The Palais des Beaux-Arts, Lille, houses a celebrated collection of master drawings from the Italian Renaissance, including an extensive holding of Raphael drawings, and the German, Flemish, Dutch, and French Schools, as exemplified by works from Poussin, Watteau, David, and Ingres to Géricault, Delacroix, and Matisse. The Lille Museum has drawings by Roseman on different subjects. The suite of his drawings on the dance at the Paris Opéra, acquired in 1996, includes the work presented here.
The Teyler Museum, in the Netherlands, is renowned for its outstanding collection of master drawings from the Italian Renaissance, which includes sheets by Michelangelo and Raphael, and from the seventeenth-century Dutch school, notably drawings by Rembrandt. The Museum made its first acquisition of Roseman's drawings in 1986 and further acquisitions on different subjects in the following years. Eric Ebbinge, Director of the Teyler Museum, writes in letter to Ronald Davis, who introduced his colleague's work to the Museum, that Roseman's drawings ''will enrich the existing collection of drawings in the most significant way. . . .''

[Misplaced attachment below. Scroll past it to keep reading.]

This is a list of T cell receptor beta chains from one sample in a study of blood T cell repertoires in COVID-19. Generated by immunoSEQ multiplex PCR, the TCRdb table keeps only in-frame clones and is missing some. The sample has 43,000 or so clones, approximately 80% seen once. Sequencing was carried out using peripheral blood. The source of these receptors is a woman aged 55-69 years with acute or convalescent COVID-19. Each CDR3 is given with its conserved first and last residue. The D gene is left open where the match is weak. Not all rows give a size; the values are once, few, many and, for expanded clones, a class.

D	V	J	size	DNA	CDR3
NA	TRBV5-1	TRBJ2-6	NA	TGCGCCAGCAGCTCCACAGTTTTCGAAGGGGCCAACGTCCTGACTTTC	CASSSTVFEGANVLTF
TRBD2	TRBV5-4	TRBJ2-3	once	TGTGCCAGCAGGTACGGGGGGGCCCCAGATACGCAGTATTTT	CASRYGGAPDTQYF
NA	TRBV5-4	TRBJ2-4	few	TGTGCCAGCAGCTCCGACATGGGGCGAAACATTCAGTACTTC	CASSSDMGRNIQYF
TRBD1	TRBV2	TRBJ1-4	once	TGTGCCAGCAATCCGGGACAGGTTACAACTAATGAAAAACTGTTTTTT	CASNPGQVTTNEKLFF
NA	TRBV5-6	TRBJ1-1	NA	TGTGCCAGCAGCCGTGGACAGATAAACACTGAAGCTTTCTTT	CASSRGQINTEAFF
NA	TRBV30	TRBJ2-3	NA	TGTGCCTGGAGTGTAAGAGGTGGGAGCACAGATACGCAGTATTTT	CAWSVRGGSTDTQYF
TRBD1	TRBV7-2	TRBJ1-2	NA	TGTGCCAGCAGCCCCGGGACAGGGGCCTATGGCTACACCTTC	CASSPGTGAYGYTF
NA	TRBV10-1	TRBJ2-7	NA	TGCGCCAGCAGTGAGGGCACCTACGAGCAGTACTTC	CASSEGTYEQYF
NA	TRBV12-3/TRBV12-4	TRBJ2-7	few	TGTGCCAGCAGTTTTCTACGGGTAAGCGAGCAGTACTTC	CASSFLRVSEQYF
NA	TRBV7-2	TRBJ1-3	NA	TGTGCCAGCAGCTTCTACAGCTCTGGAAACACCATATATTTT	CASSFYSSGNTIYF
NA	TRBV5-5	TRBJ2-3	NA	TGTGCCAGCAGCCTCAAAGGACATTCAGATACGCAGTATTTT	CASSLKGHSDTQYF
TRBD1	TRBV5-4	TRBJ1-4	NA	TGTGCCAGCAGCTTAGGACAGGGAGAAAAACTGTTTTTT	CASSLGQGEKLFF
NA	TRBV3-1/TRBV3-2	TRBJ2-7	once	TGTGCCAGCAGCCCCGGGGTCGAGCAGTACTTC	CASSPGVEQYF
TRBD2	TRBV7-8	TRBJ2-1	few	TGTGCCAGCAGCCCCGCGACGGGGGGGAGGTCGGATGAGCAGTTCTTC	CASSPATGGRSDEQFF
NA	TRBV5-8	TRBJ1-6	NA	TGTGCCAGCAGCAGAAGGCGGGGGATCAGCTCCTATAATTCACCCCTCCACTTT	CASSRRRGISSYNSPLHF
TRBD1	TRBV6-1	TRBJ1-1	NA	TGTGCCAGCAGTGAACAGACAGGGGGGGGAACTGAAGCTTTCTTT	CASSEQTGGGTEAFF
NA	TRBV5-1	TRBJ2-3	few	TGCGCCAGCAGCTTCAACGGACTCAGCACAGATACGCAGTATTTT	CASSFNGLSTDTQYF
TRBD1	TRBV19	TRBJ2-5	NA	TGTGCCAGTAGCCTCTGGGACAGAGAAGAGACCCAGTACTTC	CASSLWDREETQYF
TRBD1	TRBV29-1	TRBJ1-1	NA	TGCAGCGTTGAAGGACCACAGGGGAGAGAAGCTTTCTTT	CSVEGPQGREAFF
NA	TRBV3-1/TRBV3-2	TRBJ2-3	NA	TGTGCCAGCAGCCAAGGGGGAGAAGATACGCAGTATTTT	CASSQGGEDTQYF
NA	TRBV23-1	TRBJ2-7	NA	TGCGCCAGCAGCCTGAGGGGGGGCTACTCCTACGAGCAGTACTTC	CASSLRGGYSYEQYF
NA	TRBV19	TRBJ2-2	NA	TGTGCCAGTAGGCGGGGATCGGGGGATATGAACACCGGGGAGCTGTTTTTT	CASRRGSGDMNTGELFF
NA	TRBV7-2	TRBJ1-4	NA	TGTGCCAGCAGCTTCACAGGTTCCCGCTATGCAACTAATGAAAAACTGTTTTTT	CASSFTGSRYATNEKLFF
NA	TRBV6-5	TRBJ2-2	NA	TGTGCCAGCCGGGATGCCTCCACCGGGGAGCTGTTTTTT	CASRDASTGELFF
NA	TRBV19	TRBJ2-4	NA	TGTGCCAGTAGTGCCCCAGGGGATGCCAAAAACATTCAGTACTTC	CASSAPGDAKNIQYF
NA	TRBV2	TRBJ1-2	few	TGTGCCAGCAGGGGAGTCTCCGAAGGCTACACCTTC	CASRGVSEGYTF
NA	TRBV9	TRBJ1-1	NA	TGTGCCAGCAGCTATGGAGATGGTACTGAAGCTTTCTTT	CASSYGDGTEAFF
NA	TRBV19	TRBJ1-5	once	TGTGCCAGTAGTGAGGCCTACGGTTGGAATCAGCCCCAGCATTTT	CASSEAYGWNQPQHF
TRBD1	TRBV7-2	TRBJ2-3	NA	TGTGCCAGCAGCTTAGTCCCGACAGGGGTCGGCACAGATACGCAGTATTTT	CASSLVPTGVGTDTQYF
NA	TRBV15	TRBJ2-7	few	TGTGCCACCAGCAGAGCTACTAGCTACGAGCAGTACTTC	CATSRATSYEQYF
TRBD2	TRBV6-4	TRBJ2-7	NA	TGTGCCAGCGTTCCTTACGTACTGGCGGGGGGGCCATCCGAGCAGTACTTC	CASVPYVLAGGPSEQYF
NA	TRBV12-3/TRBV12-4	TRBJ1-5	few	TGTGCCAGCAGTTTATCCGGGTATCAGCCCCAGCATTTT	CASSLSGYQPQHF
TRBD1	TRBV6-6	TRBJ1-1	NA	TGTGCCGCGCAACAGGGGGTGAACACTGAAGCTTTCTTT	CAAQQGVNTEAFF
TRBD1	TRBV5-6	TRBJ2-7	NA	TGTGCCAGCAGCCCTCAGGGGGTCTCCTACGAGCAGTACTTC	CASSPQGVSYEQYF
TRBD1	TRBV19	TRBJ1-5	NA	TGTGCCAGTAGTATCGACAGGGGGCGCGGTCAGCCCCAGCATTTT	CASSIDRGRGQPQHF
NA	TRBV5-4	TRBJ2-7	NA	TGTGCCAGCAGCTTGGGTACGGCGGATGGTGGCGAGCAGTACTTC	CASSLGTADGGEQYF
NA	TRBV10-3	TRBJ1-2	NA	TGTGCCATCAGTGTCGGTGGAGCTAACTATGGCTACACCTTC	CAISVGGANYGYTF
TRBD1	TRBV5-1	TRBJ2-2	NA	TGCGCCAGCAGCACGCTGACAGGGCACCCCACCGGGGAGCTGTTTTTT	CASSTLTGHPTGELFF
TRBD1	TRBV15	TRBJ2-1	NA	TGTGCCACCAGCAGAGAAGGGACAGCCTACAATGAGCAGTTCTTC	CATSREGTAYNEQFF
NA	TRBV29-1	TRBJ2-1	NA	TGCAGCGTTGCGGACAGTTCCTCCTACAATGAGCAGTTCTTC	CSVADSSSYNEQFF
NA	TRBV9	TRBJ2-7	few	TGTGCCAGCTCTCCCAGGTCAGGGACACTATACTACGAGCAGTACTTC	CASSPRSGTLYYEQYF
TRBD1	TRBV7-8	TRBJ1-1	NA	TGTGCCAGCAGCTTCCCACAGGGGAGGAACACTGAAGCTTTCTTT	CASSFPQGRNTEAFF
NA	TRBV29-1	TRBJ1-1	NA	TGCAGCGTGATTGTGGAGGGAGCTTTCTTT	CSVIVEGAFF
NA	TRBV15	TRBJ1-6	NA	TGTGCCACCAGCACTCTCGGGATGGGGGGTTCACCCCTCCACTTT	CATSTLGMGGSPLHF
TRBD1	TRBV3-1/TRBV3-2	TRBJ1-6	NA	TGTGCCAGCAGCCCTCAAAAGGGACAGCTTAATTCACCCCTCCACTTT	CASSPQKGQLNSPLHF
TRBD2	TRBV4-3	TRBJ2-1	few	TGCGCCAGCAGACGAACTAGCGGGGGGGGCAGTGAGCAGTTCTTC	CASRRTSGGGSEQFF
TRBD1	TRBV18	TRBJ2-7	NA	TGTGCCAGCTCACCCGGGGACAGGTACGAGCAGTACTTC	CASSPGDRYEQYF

Kader Belarbi, 1993, presented above, is a dynamic composition which places the figure centered high on the page. With swift, curvilinear strokes of the pencil, Roseman captures on paper the star dancer at the very moment he takes a thrilling, spinning leap. The drawing is a further example of Roseman's great draughtsmanship.
Music is a stimulating force for the dancer and was also for Roseman drawing dancers in Romantic and classical ballets and works of modern dance. The modern dance repertory is well represented by Roseman's drawings of the male dancer in diverse choreographic works with music spanning the centuries. The Moor's Pavane, 1949, choreographed by José Limon, is based on Shakespeare's Othello and danced to excerpts from Henry Purcell's suite Abdelazer, composed in 1695. (The drawing of Charles Jude as Iago and Michaël Denard as Othello, in the Musée Ingres, Montauban, is presented on "Biography" - Page 2 "World of Shakespeare.")
The modern dance repertory is further represented in Roseman's work by the two drawings presented below: Manuel Legris, 1996, collection of the Bibliothèque Nationale de France, (fig. 5); and Wilfried Romoli, 1994, Carnegie Museum of Art, Pittsburgh, (fig. 6).